When it comes to wildlife photography, you usually want to get as close to your subject as possible. Sometimes that’s simply not possible, and in those moments you’ll need a quality telephoto lens.
Taking a few steps closer is always better than zooming, but not every animal will react the same. That’s why having the right lens for wildlife photography is very important, especially because the focal length is not the only thing that matters here!
Speaking about best wildlife lenses, one must also have fast auto focus that is accurate in all sorts of conditions, and an aperture that’s big enough to be used when there is not a lot of light. Animals are often the most active in dusk and dawn, couple that with rain and other bad weather conditions, and you’ll wish you spent a little bit more on a lens that is properly weather sealed.
Below, we’ll dive deeper into what makes a lens good for wildlife and birds, but first let’s check out what lenses we picked that we feel give you the most for your money.
- Canon EF-S 55-250mm f/4-5.6 IS STM
- Canon EF 70-300mm f/4-5.6 IS II USM
- Canon EF 70-300mm f/4-5.6L IS USM
- Sigma 150-600mm f/5.6-6.3 DG OS HSM C
- Canon EF 300mm f/4L IS USM
- Canon EF 400mm f/5.6L USM
- Canon EF 100-400mm f/4.5-5.6L IS II USM
- Canon EF 200-400mm f/4L IS USM Extender 1.4
- Canon EF 300mm f/2.8 L IS II USM
- Canon EF 400mm f/4 DO IS II USM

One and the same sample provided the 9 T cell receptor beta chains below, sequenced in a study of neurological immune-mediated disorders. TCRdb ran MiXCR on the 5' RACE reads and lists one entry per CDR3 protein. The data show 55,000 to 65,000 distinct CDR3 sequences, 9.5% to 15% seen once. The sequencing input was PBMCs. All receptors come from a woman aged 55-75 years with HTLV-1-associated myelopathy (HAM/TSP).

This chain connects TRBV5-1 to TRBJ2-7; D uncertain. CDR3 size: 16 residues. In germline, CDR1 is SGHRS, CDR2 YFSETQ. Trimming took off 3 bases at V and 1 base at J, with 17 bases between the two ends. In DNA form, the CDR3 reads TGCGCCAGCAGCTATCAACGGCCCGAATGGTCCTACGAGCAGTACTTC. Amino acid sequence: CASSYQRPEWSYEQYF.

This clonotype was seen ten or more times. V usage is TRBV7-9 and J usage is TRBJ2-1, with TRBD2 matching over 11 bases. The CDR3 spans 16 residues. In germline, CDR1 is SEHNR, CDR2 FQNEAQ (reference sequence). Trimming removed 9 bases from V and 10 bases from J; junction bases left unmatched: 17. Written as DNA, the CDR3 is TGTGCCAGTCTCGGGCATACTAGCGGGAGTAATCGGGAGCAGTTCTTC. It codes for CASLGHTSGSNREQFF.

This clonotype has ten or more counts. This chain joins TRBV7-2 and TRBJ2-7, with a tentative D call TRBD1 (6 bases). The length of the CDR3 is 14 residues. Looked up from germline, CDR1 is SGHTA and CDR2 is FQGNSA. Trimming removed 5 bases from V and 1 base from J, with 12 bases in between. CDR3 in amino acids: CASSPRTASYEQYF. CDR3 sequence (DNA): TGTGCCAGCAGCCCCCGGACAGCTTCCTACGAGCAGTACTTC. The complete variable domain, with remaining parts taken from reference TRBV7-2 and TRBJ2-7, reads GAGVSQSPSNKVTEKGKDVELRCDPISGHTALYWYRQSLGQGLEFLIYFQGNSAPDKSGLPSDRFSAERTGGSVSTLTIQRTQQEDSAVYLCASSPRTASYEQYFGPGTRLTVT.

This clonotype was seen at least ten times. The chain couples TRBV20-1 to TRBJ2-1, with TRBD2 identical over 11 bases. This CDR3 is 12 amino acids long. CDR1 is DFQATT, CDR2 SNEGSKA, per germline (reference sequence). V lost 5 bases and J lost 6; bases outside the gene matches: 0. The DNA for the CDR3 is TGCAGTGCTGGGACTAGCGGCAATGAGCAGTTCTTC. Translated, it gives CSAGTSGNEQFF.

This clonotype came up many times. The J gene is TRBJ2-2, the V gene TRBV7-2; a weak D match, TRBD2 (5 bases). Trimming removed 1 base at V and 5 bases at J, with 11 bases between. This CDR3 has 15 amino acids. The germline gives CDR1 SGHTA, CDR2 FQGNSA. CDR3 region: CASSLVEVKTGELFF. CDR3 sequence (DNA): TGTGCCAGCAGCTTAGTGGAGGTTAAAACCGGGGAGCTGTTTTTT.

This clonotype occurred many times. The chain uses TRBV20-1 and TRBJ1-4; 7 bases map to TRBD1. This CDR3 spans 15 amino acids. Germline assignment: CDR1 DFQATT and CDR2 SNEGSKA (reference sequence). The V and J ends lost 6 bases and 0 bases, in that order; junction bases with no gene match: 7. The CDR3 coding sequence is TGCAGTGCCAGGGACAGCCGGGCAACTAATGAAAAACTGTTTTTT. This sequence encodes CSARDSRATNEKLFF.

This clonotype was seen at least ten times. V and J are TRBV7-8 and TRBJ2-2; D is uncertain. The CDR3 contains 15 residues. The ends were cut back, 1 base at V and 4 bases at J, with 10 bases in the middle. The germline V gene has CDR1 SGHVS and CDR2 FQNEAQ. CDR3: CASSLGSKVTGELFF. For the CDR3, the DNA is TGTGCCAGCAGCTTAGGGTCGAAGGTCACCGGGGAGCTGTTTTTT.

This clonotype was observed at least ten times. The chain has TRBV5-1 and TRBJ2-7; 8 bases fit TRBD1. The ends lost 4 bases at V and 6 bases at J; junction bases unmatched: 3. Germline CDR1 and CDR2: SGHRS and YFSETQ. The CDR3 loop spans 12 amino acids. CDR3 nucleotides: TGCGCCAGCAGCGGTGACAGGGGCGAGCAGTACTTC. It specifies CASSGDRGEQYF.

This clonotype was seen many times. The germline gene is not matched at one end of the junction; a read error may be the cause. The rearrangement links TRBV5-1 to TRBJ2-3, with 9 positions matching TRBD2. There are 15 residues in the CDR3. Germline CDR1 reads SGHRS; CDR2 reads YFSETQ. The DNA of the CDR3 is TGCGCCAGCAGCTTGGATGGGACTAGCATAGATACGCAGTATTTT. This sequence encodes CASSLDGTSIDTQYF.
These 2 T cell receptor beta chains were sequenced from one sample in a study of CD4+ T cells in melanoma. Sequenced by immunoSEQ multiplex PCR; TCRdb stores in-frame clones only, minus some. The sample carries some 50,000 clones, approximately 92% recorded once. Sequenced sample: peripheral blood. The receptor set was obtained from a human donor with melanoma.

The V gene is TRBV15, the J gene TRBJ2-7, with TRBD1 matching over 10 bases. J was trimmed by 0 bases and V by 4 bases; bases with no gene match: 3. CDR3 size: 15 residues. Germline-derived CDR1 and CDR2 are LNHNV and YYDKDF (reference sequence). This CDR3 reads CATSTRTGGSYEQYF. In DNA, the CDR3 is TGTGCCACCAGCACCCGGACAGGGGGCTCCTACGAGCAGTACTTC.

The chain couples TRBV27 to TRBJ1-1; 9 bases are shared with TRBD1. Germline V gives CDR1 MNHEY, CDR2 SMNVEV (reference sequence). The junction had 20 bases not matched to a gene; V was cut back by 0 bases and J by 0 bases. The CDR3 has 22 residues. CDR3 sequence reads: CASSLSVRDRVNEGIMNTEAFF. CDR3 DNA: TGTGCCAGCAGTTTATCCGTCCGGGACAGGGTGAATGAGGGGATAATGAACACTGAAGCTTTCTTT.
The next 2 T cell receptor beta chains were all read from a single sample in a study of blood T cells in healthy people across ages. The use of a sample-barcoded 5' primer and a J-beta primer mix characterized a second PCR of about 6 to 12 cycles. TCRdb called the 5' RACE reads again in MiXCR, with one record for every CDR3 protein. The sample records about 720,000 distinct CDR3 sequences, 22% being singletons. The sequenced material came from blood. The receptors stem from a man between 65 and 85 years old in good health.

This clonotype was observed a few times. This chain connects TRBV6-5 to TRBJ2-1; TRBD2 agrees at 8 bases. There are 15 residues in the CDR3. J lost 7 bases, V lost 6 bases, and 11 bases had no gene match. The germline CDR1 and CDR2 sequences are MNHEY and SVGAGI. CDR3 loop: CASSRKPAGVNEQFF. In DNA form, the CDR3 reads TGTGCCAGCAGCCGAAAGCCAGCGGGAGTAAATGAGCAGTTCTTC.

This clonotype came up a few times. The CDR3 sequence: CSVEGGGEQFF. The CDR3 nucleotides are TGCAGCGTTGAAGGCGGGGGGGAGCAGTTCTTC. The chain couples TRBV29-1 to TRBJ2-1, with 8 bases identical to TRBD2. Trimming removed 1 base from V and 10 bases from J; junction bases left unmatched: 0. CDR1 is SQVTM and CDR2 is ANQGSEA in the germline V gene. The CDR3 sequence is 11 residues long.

- Canon EF 400mm f/2.8L IS II USM
- Canon EF 600mm f/4L IS II USM
How to Choose a Wildlife Lens?
The camera you use is very important too. If you’re looking to get your first DLSR or are thinking about upgrading, take a look at our Best DSLR cameras for Wildlife guide.
1. What Focal Length? Is 300mm Enough?
For birds, you’ll want to start with 400mm. Anything less is okay for bigger animals, but birds are so small you’ll have to have to get close AND use a long telephoto lens in most situations.
Generally speaking, 300mm is the minimum for wildlife photography and while you could use something wider, it’s how we selected the lenses in this guide.
If you own an APS-C camera you need to multiply the focal length with 1.6x to get the actual field of view. Because of the crop factor, APS-C cameras are the best choice for getting as close as possible. For example, you can get a lighter, cheaper and smaller 400mm lens that acts like a 640mm lens instead of buying an actual 600mm lens. For more useful tips, check out the PhotographyLife post about wildlife focal lengths and Canon’s Lens page.
2. Auto Focus is Everything
Even with the best optical quality, a wildlife lens with bad AF is quite useless.
Animals are constantly on the go, and even when they’re still you still need a lens that can quickly and accurately acquire focus. They must also track the subject as best as possible, allowing you to take a ton of shots to then filter out the ones in focus.
The more expensive Canon L lenses offer amazing auto focus accuracy, speed and performance. They’re often used by sports and action photographers in both low light and outdoor situations. Make sure to get a lens with the USM (or HSM for Sigma) technology as those types of motors are the quickest and nearly silent.
- USM stands for Ultra Sonic Motor and it’s something you want for the best focusing speed. Your camera matters a lot too!
3. What About Extenders?
You can either use a 1.4x Extender or a 2x Extender. The former slows your maximum aperture down by 1 f-stop, while the latter does it by 2 stops. When using extenders, auto focus speed and image quality tend to get worse and the more you stack together, the more differences (especially in ghosting and aberration) you will notice.